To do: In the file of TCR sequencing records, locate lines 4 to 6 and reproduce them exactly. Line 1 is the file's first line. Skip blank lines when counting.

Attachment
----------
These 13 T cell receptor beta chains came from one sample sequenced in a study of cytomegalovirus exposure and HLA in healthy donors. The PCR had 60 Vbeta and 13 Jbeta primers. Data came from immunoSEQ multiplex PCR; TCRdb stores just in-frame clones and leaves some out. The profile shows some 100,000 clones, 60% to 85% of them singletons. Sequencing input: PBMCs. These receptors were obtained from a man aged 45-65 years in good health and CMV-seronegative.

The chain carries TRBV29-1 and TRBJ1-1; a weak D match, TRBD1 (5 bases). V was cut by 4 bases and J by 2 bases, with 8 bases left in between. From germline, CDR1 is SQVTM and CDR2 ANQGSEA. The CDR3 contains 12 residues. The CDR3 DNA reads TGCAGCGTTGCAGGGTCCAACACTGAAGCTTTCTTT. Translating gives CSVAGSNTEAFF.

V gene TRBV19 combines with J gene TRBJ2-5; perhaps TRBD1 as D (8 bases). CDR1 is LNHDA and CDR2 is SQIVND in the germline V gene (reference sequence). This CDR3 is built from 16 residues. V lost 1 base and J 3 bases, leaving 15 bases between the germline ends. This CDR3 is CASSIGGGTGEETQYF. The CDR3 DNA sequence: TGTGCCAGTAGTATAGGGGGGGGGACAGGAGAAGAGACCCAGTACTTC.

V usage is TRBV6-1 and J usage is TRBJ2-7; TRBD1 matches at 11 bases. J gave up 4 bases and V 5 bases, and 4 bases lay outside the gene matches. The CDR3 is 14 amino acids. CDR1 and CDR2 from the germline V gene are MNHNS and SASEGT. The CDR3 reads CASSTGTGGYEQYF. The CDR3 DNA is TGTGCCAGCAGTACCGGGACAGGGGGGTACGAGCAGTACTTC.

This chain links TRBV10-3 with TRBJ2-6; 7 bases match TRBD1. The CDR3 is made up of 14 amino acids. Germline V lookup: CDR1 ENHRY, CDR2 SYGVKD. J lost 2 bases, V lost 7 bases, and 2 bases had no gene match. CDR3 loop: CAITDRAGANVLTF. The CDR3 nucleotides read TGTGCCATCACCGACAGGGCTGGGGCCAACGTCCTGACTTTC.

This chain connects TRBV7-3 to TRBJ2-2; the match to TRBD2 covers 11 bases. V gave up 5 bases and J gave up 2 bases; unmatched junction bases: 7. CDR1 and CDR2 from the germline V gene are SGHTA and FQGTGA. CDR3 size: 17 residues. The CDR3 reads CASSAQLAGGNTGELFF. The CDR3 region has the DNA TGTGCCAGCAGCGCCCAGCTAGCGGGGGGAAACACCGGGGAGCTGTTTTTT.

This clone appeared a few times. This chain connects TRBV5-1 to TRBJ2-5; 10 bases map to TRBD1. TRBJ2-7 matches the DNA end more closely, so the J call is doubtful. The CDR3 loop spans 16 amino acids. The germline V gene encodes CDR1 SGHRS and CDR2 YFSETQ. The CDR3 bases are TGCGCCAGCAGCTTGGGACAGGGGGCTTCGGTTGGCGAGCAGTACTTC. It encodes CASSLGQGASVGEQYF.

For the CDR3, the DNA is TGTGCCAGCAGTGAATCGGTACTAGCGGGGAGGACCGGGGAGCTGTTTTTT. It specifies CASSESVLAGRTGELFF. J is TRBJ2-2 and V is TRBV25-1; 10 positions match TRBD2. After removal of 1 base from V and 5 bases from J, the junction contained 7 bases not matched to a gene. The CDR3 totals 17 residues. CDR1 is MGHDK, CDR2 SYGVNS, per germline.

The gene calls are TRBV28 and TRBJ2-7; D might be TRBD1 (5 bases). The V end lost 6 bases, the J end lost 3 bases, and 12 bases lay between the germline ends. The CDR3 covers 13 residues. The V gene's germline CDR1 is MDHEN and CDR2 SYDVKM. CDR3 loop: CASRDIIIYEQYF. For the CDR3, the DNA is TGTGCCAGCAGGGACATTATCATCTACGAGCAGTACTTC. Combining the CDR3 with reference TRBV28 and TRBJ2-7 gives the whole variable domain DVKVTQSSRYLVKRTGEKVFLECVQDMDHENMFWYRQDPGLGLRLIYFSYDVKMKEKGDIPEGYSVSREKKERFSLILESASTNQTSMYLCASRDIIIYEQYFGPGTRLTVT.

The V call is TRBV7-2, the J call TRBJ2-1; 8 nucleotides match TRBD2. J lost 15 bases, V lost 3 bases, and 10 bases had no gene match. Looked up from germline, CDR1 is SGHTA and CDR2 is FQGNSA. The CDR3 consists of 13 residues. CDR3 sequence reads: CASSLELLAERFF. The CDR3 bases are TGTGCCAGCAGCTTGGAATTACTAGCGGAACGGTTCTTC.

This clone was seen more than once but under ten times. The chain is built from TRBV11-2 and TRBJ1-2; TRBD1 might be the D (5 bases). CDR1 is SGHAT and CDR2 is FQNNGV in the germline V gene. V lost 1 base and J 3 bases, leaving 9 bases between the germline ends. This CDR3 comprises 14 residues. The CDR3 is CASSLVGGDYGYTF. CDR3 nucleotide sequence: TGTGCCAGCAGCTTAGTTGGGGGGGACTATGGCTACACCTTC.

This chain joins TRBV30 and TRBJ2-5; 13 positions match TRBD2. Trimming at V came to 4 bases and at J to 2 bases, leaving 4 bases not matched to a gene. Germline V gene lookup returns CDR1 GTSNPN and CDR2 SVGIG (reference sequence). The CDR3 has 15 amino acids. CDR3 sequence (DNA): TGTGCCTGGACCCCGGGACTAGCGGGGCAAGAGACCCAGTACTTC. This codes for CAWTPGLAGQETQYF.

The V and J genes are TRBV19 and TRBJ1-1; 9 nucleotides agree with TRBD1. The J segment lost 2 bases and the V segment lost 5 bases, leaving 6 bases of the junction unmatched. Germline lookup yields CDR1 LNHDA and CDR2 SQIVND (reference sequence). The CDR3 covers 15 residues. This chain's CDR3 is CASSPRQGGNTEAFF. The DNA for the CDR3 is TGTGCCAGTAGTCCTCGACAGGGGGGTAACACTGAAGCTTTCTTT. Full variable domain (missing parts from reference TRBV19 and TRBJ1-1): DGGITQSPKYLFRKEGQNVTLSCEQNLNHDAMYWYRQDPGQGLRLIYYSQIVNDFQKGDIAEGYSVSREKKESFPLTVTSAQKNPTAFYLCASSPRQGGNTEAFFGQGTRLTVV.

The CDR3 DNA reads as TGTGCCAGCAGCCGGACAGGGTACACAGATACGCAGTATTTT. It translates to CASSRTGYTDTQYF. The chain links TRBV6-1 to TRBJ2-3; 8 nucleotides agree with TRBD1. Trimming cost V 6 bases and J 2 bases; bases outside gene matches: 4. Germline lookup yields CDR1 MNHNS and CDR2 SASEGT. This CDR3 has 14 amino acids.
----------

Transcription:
V usage is TRBV6-1 and J usage is TRBJ2-7; TRBD1 matches at 11 bases. J gave up 4 bases and V 5 bases, and 4 bases lay outside the gene matches. The CDR3 is 14 amino acids. CDR1 and CDR2 from the germline V gene are MNHNS and SASEGT. The CDR3 reads CASSTGTGGYEQYF. The CDR3 DNA is TGTGCCAGCAGTACCGGGACAGGGGGGTACGAGCAGTACTTC.

This chain links TRBV10-3 with TRBJ2-6; 7 bases match TRBD1. The CDR3 is made up of 14 amino acids. Germline V lookup: CDR1 ENHRY, CDR2 SYGVKD. J lost 2 bases, V lost 7 bases, and 2 bases had no gene match. CDR3 loop: CAITDRAGANVLTF. The CDR3 nucleotides read TGTGCCATCACCGACAGGGCTGGGGCCAACGTCCTGACTTTC.

This chain connects TRBV7-3 to TRBJ2-2; the match to TRBD2 covers 11 bases. V gave up 5 bases and J gave up 2 bases; unmatched junction bases: 7. CDR1 and CDR2 from the germline V gene are SGHTA and FQGTGA. CDR3 size: 17 residues. The CDR3 reads CASSAQLAGGNTGELFF. The CDR3 region has the DNA TGTGCCAGCAGCGCCCAGCTAGCGGGGGGAAACACCGGGGAGCTGTTTTTT.